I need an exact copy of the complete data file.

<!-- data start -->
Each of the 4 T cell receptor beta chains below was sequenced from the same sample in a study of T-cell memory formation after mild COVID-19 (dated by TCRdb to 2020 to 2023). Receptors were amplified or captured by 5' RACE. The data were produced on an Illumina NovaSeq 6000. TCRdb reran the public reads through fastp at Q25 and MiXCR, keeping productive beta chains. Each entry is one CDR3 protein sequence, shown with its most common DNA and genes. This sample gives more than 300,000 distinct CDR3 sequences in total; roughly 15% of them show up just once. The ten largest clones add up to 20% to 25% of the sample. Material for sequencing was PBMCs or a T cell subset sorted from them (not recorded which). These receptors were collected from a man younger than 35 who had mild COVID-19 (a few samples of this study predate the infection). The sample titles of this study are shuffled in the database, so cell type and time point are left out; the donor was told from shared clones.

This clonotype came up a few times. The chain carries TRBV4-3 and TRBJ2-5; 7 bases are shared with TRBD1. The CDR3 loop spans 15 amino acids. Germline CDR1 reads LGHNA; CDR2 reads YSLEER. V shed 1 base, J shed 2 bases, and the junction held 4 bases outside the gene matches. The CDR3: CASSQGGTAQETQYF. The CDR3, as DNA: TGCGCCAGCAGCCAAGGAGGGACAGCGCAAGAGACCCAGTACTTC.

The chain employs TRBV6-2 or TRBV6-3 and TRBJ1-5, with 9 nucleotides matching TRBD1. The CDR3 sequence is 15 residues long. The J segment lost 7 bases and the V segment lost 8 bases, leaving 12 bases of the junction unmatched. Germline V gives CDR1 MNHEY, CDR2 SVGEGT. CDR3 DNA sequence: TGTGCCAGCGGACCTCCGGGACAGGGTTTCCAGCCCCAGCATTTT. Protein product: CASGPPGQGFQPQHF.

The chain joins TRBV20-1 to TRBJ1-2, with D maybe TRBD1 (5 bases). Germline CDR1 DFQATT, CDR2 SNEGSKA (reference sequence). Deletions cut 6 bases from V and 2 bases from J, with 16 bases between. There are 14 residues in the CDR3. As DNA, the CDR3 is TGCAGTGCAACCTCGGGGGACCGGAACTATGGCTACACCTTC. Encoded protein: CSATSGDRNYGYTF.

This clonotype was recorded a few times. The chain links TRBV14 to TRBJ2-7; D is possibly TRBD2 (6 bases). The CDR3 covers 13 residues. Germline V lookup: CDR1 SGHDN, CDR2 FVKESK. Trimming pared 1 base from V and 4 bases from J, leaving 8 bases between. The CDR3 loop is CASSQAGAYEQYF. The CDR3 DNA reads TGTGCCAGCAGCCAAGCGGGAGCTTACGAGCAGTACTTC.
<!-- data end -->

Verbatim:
Each of the 4 T cell receptor beta chains below was sequenced from the same sample in a study of T-cell memory formation after mild COVID-19 (dated by TCRdb to 2020 to 2023). Receptors were amplified or captured by 5' RACE. The data were produced on an Illumina NovaSeq 6000. TCRdb reran the public reads through fastp at Q25 and MiXCR, keeping productive beta chains. Each entry is one CDR3 protein sequence, shown with its most common DNA and genes. This sample gives more than 300,000 distinct CDR3 sequences in total; roughly 15% of them show up just once. The ten largest clones add up to 20% to 25% of the sample. Material for sequencing was PBMCs or a T cell subset sorted from them (not recorded which). These receptors were collected from a man younger than 35 who had mild COVID-19 (a few samples of this study predate the infection). The sample titles of this study are shuffled in the database, so cell type and time point are left out; the donor was told from shared clones.

This clonotype came up a few times. The chain carries TRBV4-3 and TRBJ2-5; 7 bases are shared with TRBD1. The CDR3 loop spans 15 amino acids. Germline CDR1 reads LGHNA; CDR2 reads YSLEER. V shed 1 base, J shed 2 bases, and the junction held 4 bases outside the gene matches. The CDR3: CASSQGGTAQETQYF. The CDR3, as DNA: TGCGCCAGCAGCCAAGGAGGGACAGCGCAAGAGACCCAGTACTTC.

The chain employs TRBV6-2 or TRBV6-3 and TRBJ1-5, with 9 nucleotides matching TRBD1. The CDR3 sequence is 15 residues long. The J segment lost 7 bases and the V segment lost 8 bases, leaving 12 bases of the junction unmatched. Germline V gives CDR1 MNHEY, CDR2 SVGEGT. CDR3 DNA sequence: TGTGCCAGCGGACCTCCGGGACAGGGTTTCCAGCCCCAGCATTTT. Protein product: CASGPPGQGFQPQHF.

The chain joins TRBV20-1 to TRBJ1-2, with D maybe TRBD1 (5 bases). Germline CDR1 DFQATT, CDR2 SNEGSKA (reference sequence). Deletions cut 6 bases from V and 2 bases from J, with 16 bases between. There are 14 residues in the CDR3. As DNA, the CDR3 is TGCAGTGCAACCTCGGGGGACCGGAACTATGGCTACACCTTC. Encoded protein: CSATSGDRNYGYTF.

This clonotype was recorded a few times. The chain links TRBV14 to TRBJ2-7; D is possibly TRBD2 (6 bases). The CDR3 covers 13 residues. Germline V lookup: CDR1 SGHDN, CDR2 FVKESK. Trimming pared 1 base from V and 4 bases from J, leaving 8 bases between. The CDR3 loop is CASSQAGAYEQYF. The CDR3 DNA reads TGTGCCAGCAGCCAAGCGGGAGCTTACGAGCAGTACTTC.